By Deena Beasley
In a disappointment for Roche Holding AG, two of its oncology drugs provided only modest protection from disease progression in lung cancer and breast cancer, according to data from separate clinical trials presented on Saturday
Adding Roche’s high-profile immunotherapy Tecentriq to other standard cancer drugs extended by only about three weeks the median time patients with advanced squamous cell lung cancer lived before their disease progressed in one late stage study.
Meanwhile, Roche said it was scrapping development plans for its experimental drug taselisib after data showed adding it to hormone therapy extended by just two months the length of time women with advanced breast cancer lived before their disease worsened. Patients on the drug also experienced serious side effects.
The taselisib benefit to patients “was more modest than we had hoped for, and there is a risk of considerable side effects,” said Dr. José Baselga, the study’s lead investigator from Memorial Sloan Kettering Cancer Center in New York.
Roche in a statement also said the results were disappointing, adding “we will not be pursuing an FDA submission for taselisib based on the data presented at ASCO.”
The company also said it had no plans to further test taselisib in other types of cancer.
Both studies were being presented at the American Society of Clinical Oncology (ASCO) annual meeting in Chicago
Sales of Roche’s Tecentriq trail two rival lucrative therapies that also spur the body’s immune system to attack tumors: Keytruda from Merck & Co and Opdivo from Bristol-Myers Squibb . Roche is under pressure to show success for the drug, which is central to replacing falling revenue from older, off-patent medicines.
Tecentriq is already approved for previously treated patients with advanced non-small cell lung cancer (NSCLC) and certain patients with advanced bladder cancer. Analysts are forecasting annual Tecentriq sales reaching about $6 billion by 2024, according to Thomson Reuters data.
Roche said it will continue to evaluate results from the study presented on Saturday.
“The study is one of eight Phase III trials from our extensive research program evaluating Tecentriq alone or in combination with other medicines in different types of lung cancer,” Roche said in a statement.
Merck’s Keytruda, in combination with chemotherapy, is approved as an initial treatment for non-squamous NSCLC, the most common form of lung cancer. Keytruda is also approved as a stand-alone treatment for lung cancer patients whose tumors have high levels of a protein known as PDL1.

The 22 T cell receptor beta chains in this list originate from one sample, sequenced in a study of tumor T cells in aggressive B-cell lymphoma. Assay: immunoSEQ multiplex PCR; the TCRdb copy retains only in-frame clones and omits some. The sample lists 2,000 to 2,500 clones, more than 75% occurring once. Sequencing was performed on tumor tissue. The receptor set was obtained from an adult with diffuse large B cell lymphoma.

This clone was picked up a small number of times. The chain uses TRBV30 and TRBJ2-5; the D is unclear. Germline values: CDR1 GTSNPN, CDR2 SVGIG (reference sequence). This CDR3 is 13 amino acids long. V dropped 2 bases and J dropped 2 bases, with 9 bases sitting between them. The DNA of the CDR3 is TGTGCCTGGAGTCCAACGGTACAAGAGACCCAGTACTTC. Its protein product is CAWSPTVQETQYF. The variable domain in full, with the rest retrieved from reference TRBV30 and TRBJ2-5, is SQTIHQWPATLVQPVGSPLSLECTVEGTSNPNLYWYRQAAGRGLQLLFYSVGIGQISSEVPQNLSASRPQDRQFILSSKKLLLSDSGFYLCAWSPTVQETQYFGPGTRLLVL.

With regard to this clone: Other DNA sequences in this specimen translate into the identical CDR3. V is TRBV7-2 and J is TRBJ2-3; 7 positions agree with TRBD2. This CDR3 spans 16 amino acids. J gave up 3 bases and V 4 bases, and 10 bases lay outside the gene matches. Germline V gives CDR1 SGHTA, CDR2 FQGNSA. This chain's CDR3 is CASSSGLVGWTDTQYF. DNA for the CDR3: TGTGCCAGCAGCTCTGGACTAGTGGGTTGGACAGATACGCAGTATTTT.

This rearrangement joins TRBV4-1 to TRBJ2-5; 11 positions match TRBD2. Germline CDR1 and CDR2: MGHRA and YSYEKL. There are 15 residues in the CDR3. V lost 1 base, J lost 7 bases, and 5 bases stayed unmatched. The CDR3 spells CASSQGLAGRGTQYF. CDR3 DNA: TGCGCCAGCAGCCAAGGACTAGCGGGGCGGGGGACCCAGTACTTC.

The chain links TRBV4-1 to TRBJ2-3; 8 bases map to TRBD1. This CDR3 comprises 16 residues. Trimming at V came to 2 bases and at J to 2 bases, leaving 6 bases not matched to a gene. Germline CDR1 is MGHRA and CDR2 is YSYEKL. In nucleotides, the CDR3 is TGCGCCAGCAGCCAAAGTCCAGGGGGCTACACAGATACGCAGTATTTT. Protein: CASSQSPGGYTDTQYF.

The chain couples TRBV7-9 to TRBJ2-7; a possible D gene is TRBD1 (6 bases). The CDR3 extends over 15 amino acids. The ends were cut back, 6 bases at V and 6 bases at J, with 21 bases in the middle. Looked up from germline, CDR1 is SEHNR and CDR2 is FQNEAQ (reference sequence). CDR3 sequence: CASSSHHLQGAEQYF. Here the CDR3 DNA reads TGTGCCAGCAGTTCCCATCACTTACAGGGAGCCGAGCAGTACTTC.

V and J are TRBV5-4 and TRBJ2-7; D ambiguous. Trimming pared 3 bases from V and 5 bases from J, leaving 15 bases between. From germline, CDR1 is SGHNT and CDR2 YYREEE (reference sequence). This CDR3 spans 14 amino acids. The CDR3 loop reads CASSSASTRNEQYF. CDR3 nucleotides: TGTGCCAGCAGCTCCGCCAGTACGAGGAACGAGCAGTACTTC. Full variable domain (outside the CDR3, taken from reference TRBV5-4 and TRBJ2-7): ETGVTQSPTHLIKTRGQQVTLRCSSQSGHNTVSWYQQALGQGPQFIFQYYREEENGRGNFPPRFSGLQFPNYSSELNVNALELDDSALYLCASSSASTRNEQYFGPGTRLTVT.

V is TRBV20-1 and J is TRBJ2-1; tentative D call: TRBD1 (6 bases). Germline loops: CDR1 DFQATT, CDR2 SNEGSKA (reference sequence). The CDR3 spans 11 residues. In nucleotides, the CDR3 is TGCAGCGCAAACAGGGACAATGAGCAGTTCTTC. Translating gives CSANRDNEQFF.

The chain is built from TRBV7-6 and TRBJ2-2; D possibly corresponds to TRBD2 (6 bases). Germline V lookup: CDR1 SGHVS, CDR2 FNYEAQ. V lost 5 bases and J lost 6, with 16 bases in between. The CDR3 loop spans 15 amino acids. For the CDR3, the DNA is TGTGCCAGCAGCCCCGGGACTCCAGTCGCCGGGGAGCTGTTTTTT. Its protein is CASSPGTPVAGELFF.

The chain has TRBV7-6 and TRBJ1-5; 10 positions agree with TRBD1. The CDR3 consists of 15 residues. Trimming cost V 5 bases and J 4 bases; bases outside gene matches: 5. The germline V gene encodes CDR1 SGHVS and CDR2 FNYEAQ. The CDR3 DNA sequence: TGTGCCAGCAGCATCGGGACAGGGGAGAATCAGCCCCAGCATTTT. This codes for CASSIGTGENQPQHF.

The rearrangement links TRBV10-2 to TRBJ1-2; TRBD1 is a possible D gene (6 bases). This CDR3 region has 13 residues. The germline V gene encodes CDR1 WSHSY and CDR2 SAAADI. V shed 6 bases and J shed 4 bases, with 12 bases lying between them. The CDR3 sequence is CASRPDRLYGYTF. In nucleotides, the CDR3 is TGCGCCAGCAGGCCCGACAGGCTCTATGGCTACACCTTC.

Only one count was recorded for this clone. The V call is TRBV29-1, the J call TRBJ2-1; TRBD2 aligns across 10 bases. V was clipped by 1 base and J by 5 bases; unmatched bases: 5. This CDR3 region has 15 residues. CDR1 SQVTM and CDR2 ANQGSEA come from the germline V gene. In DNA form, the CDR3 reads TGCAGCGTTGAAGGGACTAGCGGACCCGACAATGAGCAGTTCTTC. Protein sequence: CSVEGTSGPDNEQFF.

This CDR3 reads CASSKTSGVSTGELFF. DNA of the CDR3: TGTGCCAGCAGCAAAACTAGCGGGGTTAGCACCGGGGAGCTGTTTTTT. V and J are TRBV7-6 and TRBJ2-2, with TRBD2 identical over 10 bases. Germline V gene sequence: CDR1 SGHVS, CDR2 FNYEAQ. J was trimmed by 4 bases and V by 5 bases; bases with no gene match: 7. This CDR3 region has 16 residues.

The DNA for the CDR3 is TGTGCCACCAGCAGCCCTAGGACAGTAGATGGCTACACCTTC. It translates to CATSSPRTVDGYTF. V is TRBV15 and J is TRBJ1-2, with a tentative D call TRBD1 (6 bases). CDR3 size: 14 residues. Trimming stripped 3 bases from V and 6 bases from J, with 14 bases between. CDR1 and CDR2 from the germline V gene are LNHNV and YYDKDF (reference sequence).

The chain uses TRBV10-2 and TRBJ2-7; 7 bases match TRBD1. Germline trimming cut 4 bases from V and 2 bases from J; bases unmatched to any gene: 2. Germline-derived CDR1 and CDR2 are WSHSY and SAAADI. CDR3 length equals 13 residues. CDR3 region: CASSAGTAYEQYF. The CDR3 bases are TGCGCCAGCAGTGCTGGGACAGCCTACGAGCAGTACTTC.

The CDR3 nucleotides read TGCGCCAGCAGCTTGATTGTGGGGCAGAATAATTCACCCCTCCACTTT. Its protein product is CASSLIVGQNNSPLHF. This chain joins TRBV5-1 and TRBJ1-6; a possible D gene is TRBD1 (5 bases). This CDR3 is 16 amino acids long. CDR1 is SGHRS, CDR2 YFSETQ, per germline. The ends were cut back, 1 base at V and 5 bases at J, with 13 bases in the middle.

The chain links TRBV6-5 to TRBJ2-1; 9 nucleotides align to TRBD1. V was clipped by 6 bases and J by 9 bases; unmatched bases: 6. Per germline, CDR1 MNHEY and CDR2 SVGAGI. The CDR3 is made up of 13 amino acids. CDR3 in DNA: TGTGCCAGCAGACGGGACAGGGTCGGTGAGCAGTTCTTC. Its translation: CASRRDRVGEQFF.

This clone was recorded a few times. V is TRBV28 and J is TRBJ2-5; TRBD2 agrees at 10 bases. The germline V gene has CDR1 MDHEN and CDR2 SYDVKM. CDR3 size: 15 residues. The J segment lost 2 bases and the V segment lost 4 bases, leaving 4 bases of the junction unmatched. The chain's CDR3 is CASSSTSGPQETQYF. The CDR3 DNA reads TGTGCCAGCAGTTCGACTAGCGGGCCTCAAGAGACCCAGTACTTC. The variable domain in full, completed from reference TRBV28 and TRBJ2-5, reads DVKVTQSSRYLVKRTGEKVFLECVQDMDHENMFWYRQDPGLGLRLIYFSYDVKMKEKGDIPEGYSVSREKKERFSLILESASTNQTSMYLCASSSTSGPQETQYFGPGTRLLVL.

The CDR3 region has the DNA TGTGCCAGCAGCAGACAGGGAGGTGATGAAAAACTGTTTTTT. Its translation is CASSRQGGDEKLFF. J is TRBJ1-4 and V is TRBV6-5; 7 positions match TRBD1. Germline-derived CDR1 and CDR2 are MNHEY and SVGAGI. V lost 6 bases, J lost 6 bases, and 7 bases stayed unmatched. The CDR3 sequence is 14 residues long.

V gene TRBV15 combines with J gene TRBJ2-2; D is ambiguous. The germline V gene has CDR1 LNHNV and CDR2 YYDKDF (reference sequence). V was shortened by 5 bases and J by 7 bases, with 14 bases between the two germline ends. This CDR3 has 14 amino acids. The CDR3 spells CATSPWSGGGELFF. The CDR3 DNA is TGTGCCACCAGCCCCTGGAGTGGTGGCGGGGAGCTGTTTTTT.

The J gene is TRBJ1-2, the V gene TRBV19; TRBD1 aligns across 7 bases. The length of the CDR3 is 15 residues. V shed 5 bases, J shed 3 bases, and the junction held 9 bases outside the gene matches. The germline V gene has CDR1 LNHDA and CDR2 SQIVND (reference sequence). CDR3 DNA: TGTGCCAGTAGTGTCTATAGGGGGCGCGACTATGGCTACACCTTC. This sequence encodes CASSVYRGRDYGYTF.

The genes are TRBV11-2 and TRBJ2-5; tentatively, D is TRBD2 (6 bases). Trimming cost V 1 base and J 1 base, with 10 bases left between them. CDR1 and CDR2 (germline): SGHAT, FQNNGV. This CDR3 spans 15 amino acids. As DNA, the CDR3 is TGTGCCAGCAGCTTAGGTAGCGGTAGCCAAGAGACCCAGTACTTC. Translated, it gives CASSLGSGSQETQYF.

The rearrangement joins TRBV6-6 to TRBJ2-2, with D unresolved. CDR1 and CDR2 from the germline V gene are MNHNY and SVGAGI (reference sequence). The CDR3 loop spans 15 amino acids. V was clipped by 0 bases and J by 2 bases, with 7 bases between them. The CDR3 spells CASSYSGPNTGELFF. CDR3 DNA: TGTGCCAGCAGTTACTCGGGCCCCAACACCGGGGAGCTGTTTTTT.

The new Tecentriq trial studied 1,021 patients with late-stage squamous NSCLC, which accounts for about 30 percent of lung cancer and is considered particularly difficult to treat.
One group of patients received the Roche drug plus the chemotherapy carboplatin and Celgene Corp’s Abraxane, while a second group were only treated with carboplatin and Abraxane
After 12 months, 25 percent of patients given the Tecentriq combination had not experienced disease progression compared with 12 percent in the chemotherapy group, Roche said.
But median progression-free survival was 6.3 months for Tecentriq patients versus 5.6 months for the standard chemotherapy combination.
The modest benefit was observed regardless of tumor PDL1 levels, researchers said. The analysis did not find an overall survival advantage with Tecentriq, although Roche said those data are not yet mature.
Merck last month said a study of Keytruda in combination with chemotherapy for squamous NSCLC showed a benefit in both overall survival and progression-free survival.
In the study of taselisib, patients who received the Roche drug plus the hormone therapy fulvestrant saw their breast cancer worsen after a median of 7.4 months compared with 5.4 months for people who received fulvestrant alone.
The trial involved 516 postmenopausal women with advanced estrogen receptor-positive breast cancer, whose disease had progressed or returned after prior treatment.
Serious side effects in the taselisib group included diarrhea, high blood sugar and colon inflammation, leading 17 percent of treated patients to drop out of the trial.
(Reporting by Deena Beasley; Editing by Bill Berkrot)